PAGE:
The primary goal of G2 was to raise the service ceiling to FL310 and increase cruising speed, but Cirrus also added improvements to reduce cabin noise and improve interior comforts.

The changes introduced with G2+ seem, to many, to be even more significant than those ushered in with the transition from G1 to G2. The upgrades focused on safety and power. The headline changes were an increase in takeoff power, allowing for substantially better performance at high altitudes and/or hotter temperatures and the installation of SafeReturn, a revolutionary system to ensure safe landing without pilot input or control. See the chart below for G2+ serial numbers.

Though the progression of enhancements was linear, some features of later generations are retrofittable on previous generations. For example, a G1 can add G2 wing features and upgraded interior carpeting and upgraded soundproofing.. That same G1 cannot be fitted with AutoRadar, SafeReturn, or Wifi. A G2 SF50 can be retrofitted with most of the features from a G2+, the exceptions being Cirrus IQ, which is a large financial endeavor for little gain, and AutoRadar, which is pending FAA approval.

Vision Jet Serial Number Breakdown

001 - 004 Pre-Production Not in service
005 - 0093, excl. 0089 G1
0089, 0094 - 159 G2 No SafeReturn from factory
0160 - 0220 G2 SafeReturn Std. From Factory, though it was not active. This group excludes a few exported aircraft where SafeReturn was not approved internationally
220 - 287, excl. 266 G2 SafeReturn Std. and Active from factory 
266, 288 - 462 G2+ No AutoRadar & IQ from factory 
463 - Present G2+ AutoRadar & IQ from factory 
0010, 0032, 0088, 0092, 0137, 0149, 0202 N/A Factory Disabled/Destroyed Aircraft

G1[Launch edition jets]

The SF50 G1 was the first edition of the Vision Jet, with initial delivery in 2017. Equipped with an FJ-33 turbofan and pressurized cabin, the G1 cruises at 305 KTAS, has a service ceiling of 28,000 feet, and has a range of 1,210 nautical miles. It carries 2,000lbs, or 295 gallons of fuel, and burns 80-85 gallons in the first hour of flight, and approximately 70 gallons an hour in cruise.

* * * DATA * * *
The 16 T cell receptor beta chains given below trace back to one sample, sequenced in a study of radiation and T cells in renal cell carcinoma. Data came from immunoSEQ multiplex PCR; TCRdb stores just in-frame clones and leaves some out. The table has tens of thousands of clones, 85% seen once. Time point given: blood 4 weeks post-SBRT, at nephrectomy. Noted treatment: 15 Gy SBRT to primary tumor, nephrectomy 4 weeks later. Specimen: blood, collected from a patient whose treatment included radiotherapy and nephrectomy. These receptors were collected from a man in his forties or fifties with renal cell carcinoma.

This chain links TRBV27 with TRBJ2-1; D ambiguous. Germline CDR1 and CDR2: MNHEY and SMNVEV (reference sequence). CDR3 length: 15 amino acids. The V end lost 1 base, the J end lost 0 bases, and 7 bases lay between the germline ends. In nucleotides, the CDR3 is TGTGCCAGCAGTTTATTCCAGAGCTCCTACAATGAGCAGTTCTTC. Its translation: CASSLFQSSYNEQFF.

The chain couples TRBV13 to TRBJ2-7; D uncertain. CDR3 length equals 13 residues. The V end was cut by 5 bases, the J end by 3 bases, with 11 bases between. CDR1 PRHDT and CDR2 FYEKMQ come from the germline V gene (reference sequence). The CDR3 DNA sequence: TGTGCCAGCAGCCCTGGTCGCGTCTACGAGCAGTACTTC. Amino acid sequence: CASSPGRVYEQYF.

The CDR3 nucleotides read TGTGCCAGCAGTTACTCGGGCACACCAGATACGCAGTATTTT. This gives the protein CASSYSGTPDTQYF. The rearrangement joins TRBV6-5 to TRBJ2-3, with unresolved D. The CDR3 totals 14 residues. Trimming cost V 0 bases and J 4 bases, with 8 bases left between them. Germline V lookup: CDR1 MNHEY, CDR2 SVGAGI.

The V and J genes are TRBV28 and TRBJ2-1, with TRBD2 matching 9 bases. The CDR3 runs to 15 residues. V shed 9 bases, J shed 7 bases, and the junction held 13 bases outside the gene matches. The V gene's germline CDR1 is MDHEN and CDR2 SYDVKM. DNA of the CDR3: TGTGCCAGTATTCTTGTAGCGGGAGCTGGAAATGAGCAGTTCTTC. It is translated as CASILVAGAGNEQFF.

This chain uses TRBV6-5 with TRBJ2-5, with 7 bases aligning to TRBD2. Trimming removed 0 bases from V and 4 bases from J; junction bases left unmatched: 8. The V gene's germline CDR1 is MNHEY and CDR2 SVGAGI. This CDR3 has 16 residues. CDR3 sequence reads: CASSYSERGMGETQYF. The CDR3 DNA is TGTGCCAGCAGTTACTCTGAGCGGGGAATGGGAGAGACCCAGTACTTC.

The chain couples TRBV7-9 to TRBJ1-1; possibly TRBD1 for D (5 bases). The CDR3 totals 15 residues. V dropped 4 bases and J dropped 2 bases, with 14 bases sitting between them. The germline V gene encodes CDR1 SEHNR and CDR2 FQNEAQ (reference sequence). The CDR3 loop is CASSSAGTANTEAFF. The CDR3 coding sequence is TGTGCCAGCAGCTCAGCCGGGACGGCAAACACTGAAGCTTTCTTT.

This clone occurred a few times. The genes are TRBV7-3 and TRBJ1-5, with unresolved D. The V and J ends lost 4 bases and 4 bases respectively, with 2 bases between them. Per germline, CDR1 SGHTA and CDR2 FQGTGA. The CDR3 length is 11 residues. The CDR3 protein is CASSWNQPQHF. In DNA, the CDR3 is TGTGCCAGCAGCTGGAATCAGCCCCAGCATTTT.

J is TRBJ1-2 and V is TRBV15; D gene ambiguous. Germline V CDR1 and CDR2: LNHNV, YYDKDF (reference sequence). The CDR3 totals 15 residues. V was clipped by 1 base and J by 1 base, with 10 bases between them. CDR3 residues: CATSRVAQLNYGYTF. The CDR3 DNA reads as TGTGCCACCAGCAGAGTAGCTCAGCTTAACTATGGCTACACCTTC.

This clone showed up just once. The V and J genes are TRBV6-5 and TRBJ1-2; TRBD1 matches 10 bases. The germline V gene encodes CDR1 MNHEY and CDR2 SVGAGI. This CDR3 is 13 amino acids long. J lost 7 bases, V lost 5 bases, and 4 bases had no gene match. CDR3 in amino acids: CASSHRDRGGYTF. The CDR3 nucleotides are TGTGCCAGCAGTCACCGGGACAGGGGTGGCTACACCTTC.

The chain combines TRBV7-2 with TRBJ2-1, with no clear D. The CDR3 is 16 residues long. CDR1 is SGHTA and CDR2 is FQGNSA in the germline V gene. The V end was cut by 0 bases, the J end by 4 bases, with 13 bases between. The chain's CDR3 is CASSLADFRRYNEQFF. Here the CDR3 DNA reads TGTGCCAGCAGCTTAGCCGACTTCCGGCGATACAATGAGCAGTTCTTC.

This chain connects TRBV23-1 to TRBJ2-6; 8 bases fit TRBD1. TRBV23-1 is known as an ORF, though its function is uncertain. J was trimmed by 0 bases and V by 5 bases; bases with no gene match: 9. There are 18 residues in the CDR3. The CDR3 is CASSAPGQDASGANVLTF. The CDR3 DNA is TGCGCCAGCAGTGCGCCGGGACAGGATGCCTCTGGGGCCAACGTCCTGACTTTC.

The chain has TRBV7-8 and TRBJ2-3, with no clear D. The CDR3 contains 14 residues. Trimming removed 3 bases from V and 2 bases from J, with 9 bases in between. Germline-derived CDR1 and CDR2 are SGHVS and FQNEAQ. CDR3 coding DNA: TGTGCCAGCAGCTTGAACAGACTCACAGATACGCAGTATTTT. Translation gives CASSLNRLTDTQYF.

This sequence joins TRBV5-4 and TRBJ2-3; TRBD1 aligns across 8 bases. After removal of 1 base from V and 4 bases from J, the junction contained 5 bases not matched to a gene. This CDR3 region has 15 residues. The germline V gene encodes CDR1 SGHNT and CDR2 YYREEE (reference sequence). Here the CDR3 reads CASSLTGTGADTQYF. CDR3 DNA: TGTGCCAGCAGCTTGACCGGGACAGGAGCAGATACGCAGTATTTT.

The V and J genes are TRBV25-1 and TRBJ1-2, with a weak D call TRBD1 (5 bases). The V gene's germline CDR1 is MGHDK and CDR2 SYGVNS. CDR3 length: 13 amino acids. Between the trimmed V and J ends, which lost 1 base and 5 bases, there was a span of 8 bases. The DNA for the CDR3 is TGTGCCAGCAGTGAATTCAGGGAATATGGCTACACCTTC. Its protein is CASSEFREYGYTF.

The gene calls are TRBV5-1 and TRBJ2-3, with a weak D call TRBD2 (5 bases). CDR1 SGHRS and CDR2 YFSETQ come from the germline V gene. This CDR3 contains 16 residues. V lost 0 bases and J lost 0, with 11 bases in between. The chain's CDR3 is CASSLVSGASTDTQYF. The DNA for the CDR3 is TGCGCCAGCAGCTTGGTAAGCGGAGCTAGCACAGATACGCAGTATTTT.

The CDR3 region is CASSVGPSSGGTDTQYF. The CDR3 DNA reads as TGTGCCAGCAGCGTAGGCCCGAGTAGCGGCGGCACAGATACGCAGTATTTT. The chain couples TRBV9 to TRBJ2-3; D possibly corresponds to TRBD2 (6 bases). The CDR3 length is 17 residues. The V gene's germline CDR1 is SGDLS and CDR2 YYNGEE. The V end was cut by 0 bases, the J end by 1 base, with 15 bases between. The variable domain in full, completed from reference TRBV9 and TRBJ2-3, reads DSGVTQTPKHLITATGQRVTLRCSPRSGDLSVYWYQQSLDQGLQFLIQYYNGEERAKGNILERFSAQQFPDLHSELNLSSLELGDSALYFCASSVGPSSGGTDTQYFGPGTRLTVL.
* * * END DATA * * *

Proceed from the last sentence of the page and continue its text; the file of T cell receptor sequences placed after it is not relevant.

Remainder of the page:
Though Cirrus offered equipment packages that, in theory could be ordered a la carte, virtually every G1 was ordered with the “Elite” configuration, which meant the plane was fully loaded with all available options at the time. The Elite package (the equivalent of the GTS on the SR) included the following packages: Enhanced Awareness, Pro Pilot, Premium Luxury, Productivity and Experience, and Connectivity.

Many G1s have been retrofitted with three items made available with the introduction of G2: the G2 upgraded wing, upgraded carpeting, and soundproofing. The G2 wing was improved through the reduction of an aileron fence and several vortex generators and the addition of the T-Tab on the aileron, making it smoother and faster. The newer carpeting was developed to ensure the product no longer pills. Finally, the soundproofing was added in the form of new door seals, and sound deadening materials on the interior.

G2[G2 package jet]

The biggest improvement from G1 to G2 is its higher cruising altitude. With RVSM compliance and the modified G2 wing, which provides better climb and cruise efficiency, the G2 is capable of cruising at 31,000 feet.

The other major improvement in the G2 is the autothrottle feature, powered through the Garmin system, which allows pilots to configure speeds and have the GFC Autopilot manage all primary flight controls. This fully digital system decreases workload by employing the autopilot to set speeds for the aircraft, and to fly approaches.

G2 also featured less significant improvements. Cirrus improved the electrical system with installation of smart batteries, saving the aircraft a few pounds in wiring and battery weight, and increasing the life of the battery. Auto-deployed passenger oxygen was also installed. This was an improvement over the system over the G1 system, whereby the oxygen was manually deployed, relying on the pilot and passengers to execute that task on their own. Finally, the G2 baggage area was extended, nearly doubling the baggage compartment space by opening up the baggage area through the tail section of the aircraft.